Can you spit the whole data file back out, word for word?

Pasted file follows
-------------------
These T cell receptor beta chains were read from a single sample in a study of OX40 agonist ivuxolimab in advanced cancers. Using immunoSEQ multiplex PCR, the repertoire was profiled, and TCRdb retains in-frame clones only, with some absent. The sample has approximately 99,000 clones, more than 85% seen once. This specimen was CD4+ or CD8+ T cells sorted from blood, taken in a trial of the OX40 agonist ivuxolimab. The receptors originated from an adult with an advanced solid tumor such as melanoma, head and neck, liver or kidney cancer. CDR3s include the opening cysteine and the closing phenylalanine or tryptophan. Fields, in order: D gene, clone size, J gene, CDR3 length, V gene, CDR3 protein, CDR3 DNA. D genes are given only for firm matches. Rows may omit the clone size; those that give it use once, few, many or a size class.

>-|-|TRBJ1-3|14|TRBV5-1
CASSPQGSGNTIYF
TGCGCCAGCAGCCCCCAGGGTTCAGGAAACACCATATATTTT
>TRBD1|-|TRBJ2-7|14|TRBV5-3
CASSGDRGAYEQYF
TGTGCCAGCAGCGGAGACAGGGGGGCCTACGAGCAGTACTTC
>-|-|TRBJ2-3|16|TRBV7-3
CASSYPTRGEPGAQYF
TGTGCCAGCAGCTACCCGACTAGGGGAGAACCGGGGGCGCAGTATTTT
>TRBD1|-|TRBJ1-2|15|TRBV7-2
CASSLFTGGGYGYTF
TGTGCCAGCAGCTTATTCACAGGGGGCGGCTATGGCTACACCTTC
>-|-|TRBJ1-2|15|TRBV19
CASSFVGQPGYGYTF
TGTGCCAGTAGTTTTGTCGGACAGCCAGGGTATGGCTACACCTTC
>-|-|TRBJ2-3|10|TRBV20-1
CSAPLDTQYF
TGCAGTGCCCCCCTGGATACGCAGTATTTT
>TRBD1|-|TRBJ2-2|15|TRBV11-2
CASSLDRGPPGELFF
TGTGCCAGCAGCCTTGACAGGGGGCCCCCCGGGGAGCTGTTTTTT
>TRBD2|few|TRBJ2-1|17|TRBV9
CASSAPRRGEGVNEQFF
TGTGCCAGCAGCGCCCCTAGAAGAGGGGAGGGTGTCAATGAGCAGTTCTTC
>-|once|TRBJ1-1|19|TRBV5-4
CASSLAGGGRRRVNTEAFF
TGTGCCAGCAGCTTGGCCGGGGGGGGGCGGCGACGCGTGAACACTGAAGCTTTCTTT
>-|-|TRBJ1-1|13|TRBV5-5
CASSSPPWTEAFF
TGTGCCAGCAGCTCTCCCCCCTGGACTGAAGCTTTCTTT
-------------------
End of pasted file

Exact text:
These T cell receptor beta chains were read from a single sample in a study of OX40 agonist ivuxolimab in advanced cancers. Using immunoSEQ multiplex PCR, the repertoire was profiled, and TCRdb retains in-frame clones only, with some absent. The sample has approximately 99,000 clones, more than 85% seen once. This specimen was CD4+ or CD8+ T cells sorted from blood, taken in a trial of the OX40 agonist ivuxolimab. The receptors originated from an adult with an advanced solid tumor such as melanoma, head and neck, liver or kidney cancer. CDR3s include the opening cysteine and the closing phenylalanine or tryptophan. Fields, in order: D gene, clone size, J gene, CDR3 length, V gene, CDR3 protein, CDR3 DNA. D genes are given only for firm matches. Rows may omit the clone size; those that give it use once, few, many or a size class.

>-|-|TRBJ1-3|14|TRBV5-1
CASSPQGSGNTIYF
TGCGCCAGCAGCCCCCAGGGTTCAGGAAACACCATATATTTT
>TRBD1|-|TRBJ2-7|14|TRBV5-3
CASSGDRGAYEQYF
TGTGCCAGCAGCGGAGACAGGGGGGCCTACGAGCAGTACTTC
>-|-|TRBJ2-3|16|TRBV7-3
CASSYPTRGEPGAQYF
TGTGCCAGCAGCTACCCGACTAGGGGAGAACCGGGGGCGCAGTATTTT
>TRBD1|-|TRBJ1-2|15|TRBV7-2
CASSLFTGGGYGYTF
TGTGCCAGCAGCTTATTCACAGGGGGCGGCTATGGCTACACCTTC
>-|-|TRBJ1-2|15|TRBV19
CASSFVGQPGYGYTF
TGTGCCAGTAGTTTTGTCGGACAGCCAGGGTATGGCTACACCTTC
>-|-|TRBJ2-3|10|TRBV20-1
CSAPLDTQYF
TGCAGTGCCCCCCTGGATACGCAGTATTTT
>TRBD1|-|TRBJ2-2|15|TRBV11-2
CASSLDRGPPGELFF
TGTGCCAGCAGCCTTGACAGGGGGCCCCCCGGGGAGCTGTTTTTT
>TRBD2|few|TRBJ2-1|17|TRBV9
CASSAPRRGEGVNEQFF
TGTGCCAGCAGCGCCCCTAGAAGAGGGGAGGGTGTCAATGAGCAGTTCTTC
>-|once|TRBJ1-1|19|TRBV5-4
CASSLAGGGRRRVNTEAFF
TGTGCCAGCAGCTTGGCCGGGGGGGGGCGGCGACGCGTGAACACTGAAGCTTTCTTT
>-|-|TRBJ1-1|13|TRBV5-5
CASSSPPWTEAFF
TGTGCCAGCAGCTCTCCCCCCTGGACTGAAGCTTTCTTT